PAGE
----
Showing support to care services in your local community
Written by Laura Hillier, Bristol-based Writer
Mike (Ups & Downs founder) and I recently attended a community meeting about St Anne’s Shelter, which is operated by the homelessness charity St Mungo’s in Bristol. The shelter operates from October-March only, to provide safe and warm spaces for people that would otherwise be sleeping rough throughout the winter. The purpose of the community meeting was to give local residents a summary of the shelter’s work during the previous winter, give information about plans for this winter, and offer the opportunity to have any questions or concerns answered.
The success stories that service staff told us about from last year were truly moving. The shelter had accommodated nearly sixty people, with many of these supported to move-on to the next step of their journey. Feedback from users of the shelter also highlighted the impact of the service on their health, confidence and emotional wellbeing. It was particularly interesting to hear service staff talk about the difference in approach taken at St Anne’s, compared to other dormitory shelters. Many shelters only open overnight, which means that people staying are required to leave early in the morning. However, St Anne’s operates on a 24/7 basis, which seems to offer something different in terms of what was described as a “decompression period”. Rough sleeping involves a near-perpetual state of stress, with no chance to rest properly or safely. By staying at St Anne’s, people have the opportunity to get some much-needed rest and breathing space to work on the issues they are facing. Being open throughout the day has also allowed people to interact, communicate and connect with others in a positive way.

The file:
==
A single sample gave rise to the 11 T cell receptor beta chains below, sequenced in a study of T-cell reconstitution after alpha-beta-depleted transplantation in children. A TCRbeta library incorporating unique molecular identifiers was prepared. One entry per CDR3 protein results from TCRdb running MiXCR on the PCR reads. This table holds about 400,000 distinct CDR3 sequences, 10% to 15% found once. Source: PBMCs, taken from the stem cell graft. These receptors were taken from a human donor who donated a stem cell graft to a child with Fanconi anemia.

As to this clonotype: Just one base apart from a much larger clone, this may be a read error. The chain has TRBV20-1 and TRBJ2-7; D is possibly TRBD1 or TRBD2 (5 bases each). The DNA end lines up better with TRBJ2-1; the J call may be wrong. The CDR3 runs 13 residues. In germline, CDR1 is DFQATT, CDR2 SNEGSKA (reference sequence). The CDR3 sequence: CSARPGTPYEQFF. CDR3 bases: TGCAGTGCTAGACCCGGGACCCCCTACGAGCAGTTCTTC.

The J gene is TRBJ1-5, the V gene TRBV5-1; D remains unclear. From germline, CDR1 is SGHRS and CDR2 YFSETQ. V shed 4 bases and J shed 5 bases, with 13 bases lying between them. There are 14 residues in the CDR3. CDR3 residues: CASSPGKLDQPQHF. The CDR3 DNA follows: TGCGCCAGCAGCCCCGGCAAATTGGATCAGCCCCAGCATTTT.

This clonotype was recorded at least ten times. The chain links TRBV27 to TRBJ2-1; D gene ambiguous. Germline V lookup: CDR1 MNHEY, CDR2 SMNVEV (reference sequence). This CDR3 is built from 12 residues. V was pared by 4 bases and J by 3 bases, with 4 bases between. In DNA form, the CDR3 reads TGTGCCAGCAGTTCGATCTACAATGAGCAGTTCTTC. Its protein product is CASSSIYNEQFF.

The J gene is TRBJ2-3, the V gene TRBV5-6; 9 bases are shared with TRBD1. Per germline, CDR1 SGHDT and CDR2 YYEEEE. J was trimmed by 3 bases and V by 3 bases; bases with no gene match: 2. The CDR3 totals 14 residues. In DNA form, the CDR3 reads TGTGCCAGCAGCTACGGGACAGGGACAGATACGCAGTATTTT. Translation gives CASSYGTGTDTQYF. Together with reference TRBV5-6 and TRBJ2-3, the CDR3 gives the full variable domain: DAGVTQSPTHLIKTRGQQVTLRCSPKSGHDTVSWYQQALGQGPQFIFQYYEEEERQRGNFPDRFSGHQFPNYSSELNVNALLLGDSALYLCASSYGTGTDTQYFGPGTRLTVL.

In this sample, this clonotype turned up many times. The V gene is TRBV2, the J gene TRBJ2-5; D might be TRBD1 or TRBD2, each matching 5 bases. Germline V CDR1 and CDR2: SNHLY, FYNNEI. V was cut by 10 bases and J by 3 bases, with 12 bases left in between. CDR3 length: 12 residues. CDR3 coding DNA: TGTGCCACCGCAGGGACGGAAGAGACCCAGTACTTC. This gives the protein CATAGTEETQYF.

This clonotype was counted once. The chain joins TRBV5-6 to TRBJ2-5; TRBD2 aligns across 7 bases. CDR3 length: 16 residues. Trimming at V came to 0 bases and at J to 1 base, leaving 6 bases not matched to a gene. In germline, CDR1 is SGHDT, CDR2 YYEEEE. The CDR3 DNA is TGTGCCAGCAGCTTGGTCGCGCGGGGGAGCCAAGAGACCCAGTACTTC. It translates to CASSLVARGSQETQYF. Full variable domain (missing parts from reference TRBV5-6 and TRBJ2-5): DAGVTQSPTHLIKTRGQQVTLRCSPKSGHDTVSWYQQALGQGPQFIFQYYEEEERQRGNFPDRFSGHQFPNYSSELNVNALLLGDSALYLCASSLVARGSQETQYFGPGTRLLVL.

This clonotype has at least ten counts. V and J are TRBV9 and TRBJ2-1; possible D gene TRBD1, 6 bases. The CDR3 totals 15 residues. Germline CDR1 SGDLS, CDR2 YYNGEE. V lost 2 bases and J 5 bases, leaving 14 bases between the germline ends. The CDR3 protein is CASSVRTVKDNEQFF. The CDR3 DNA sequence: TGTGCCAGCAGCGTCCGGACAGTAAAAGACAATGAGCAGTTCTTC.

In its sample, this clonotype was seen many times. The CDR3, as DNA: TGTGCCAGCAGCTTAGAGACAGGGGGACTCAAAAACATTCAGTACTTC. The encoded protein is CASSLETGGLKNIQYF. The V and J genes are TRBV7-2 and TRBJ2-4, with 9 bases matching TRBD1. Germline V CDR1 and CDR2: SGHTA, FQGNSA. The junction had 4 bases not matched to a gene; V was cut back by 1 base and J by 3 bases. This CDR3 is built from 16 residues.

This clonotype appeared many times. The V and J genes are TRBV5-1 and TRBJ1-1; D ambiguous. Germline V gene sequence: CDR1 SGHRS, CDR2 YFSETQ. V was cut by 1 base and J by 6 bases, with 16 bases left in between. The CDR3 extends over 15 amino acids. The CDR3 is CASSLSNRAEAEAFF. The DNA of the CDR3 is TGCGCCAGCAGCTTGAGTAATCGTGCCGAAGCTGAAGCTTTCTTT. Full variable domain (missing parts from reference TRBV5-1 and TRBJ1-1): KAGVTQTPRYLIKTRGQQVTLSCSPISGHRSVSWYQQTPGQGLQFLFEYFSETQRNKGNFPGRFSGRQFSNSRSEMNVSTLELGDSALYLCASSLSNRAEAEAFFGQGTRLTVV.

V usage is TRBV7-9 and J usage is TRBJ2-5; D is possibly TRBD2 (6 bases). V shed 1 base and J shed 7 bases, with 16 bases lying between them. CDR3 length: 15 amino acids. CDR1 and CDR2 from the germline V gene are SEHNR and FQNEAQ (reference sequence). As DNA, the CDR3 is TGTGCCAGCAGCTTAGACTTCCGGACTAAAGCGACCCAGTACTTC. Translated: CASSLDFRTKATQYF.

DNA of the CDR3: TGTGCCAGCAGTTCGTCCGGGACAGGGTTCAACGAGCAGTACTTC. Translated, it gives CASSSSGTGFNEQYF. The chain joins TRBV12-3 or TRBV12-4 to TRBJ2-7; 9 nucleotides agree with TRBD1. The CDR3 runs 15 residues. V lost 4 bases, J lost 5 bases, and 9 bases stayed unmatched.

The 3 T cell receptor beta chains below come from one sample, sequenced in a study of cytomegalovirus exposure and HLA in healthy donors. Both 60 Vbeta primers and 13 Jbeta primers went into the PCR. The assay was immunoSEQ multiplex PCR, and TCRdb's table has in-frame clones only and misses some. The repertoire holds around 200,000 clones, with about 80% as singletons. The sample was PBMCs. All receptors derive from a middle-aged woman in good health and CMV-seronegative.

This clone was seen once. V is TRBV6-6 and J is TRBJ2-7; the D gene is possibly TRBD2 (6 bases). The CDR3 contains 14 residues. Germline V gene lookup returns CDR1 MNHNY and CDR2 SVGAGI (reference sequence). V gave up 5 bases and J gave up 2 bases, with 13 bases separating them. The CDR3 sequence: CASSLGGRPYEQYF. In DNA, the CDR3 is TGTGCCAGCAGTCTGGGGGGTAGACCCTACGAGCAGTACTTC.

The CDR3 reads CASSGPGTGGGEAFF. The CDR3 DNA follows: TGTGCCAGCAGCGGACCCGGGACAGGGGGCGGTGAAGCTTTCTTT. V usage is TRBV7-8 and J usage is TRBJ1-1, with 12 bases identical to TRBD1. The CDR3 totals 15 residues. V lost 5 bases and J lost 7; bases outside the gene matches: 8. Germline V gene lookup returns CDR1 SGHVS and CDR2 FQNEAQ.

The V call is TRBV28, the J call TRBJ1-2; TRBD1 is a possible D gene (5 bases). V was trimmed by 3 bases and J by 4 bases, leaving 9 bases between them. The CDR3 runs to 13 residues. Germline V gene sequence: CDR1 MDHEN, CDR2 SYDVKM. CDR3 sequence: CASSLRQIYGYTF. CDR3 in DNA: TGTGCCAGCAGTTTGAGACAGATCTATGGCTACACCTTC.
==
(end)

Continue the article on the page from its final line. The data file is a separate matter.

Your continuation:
So why did we go along to this meeting? Firstly, we were interested to hear about the wonderful work being done by St Mungo’s in our area. We also felt that unfortunately, there are a lot of negative stereotypes attached to people facing homelessness. Homelessness can happen to anyone – often as a result of circumstances beyond an individual’s control – and we feel strongly that homeless people should be included in our concept of community. Stereotypes about homelessness can cause stigma and ostracism from other members of the community, which sadly can further worsen someone’s mental health. By hearing first-hand about the brilliant work being done at St Anne’s, I also felt more empowered to challenge some of these preconceptions when they arise. It should go without saying that it’s important to support the most vulnerable people in society, and getting involved with the services in your local community is one way to help.
Article written by Laura Hillier
You can find out more about St Mungo’s and the work they do here: www.mungos.org
Above Image by Neil Owen
Featured image by Nick Fewings on Unsplash